Public education in ancient Egypt was very limited. Boys from wealthy families could attend school to learn how to become a scribe or doctor, but girls and lower-class boys were denied this opportunity.
Boys in ancient Egypt who studied to become scribes attended school from the ages of 4 to 15. They studied reading, writing and mathematics. After graduating, young men found employment with wealthy businessmen. Like modern day lawyers and accountants, they kept records and managed contracts.
Since most of the population remained illiterate, there was plenty of demand for their services. Scribes used a simplified form of hieroglyphics called hieratic for everyday use. The complicated hieroglyphic symbol system was used only for religious material and for carvings on buildings.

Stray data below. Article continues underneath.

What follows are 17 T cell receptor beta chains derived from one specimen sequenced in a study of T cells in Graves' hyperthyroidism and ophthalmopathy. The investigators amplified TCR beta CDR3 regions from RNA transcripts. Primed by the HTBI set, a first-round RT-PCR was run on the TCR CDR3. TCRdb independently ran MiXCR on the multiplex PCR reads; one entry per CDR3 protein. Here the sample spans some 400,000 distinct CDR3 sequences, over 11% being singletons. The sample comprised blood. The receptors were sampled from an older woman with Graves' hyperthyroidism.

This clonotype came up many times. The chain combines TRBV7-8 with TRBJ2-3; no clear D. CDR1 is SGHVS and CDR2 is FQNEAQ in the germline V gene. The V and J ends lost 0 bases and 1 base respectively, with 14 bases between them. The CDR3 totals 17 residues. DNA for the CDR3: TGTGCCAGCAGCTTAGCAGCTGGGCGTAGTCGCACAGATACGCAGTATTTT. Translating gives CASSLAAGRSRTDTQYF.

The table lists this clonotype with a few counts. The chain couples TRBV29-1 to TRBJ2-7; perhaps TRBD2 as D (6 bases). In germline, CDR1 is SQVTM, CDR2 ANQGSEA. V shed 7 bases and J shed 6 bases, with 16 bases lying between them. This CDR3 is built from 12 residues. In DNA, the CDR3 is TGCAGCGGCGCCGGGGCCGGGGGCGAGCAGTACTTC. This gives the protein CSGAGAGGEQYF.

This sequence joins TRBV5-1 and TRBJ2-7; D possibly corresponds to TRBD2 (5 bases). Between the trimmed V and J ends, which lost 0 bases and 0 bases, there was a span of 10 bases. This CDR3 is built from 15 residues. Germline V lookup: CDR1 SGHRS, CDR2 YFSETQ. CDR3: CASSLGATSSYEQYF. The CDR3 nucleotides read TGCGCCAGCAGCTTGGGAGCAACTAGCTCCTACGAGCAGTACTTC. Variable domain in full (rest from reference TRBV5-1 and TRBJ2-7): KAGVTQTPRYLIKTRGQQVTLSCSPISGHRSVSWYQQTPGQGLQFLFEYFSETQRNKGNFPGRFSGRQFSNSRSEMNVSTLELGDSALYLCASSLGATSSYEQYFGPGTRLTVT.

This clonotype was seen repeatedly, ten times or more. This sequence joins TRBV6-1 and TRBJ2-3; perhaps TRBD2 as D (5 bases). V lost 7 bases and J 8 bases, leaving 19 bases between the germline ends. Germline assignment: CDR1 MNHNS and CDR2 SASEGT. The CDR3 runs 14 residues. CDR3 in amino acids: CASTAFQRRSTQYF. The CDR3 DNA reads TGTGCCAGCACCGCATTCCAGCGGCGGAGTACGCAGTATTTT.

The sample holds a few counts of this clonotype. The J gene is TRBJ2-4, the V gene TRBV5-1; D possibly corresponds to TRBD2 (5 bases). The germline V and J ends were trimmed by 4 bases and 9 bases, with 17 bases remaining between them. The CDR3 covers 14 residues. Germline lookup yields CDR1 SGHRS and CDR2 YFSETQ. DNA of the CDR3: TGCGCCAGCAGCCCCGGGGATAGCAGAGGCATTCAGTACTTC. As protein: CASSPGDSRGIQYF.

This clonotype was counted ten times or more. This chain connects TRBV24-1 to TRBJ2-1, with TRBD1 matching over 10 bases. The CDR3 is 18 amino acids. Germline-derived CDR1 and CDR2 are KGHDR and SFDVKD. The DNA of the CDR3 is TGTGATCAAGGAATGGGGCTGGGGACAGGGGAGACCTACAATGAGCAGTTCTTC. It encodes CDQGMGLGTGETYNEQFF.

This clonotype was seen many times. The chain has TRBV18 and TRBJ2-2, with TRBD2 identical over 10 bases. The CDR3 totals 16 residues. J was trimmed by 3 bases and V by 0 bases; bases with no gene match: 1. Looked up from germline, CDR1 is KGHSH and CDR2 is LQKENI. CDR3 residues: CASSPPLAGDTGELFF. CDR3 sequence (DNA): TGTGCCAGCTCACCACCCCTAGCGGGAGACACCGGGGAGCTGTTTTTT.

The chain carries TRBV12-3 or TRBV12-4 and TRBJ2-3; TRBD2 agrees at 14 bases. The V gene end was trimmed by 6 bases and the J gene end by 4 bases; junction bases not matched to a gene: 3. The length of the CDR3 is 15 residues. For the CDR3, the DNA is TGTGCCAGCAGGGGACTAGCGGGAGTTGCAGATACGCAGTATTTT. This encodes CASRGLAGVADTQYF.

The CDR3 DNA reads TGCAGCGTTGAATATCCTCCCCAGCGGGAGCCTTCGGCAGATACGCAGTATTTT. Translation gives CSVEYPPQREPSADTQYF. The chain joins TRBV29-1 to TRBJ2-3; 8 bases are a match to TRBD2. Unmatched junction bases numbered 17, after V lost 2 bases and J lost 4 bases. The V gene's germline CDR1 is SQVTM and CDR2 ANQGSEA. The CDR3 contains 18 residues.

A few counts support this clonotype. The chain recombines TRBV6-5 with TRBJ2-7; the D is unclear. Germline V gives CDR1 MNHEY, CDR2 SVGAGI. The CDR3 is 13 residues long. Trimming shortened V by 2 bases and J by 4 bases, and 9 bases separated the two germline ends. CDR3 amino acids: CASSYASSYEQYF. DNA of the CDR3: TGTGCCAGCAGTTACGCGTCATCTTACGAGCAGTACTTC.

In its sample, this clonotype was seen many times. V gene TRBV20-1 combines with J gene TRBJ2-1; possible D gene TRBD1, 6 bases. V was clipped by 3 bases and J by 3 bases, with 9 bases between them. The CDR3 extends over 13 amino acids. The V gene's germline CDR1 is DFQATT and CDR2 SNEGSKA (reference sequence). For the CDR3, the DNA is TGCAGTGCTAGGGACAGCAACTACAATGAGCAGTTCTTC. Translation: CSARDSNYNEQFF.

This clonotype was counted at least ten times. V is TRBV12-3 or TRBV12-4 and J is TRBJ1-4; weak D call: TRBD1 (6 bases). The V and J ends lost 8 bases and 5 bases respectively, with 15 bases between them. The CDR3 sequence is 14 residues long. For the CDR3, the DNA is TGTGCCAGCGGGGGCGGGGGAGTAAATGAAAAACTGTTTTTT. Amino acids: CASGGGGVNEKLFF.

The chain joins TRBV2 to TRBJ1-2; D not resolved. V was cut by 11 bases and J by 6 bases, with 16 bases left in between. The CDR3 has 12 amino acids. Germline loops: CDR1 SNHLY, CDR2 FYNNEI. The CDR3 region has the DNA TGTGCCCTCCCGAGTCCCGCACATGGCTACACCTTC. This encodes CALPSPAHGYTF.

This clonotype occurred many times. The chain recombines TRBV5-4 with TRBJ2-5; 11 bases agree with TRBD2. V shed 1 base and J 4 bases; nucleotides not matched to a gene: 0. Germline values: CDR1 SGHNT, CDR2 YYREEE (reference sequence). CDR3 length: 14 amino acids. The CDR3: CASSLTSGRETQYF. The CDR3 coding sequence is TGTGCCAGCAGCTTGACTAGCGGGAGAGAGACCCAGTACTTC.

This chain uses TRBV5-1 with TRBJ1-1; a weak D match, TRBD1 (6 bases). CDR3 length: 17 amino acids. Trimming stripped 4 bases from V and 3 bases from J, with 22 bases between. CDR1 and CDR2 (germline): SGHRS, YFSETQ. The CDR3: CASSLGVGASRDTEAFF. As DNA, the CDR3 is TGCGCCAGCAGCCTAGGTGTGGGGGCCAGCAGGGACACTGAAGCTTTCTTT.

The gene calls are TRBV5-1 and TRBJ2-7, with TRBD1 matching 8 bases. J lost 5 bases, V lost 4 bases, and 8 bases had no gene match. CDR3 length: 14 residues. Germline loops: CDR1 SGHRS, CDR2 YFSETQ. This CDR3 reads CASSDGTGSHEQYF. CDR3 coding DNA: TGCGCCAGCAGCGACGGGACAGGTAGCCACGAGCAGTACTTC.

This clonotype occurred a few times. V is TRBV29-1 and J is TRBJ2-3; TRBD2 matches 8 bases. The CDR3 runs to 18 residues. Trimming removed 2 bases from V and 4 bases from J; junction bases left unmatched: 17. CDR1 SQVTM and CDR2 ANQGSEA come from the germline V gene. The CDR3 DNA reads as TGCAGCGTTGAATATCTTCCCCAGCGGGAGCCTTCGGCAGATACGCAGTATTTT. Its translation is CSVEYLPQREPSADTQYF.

Wealthy girls were taught at home by their mother or father or a private tutor, who was usually a slave. On rare occasions, wealthy girls were also educated in how to read and write. Girls from lower social classes learned how to take care of children, spin, care for farm animals, grow crops and harvest grain. Boys learned how to farm using irrigation, become butchers and take up trades, such as weaving.
Medical and pharmaceutical schools called Per Ankh, or Houses of Life, developed in later Egyptian culture. They took place in temples and royal palaces, and classes were taught by scientifically educated priests.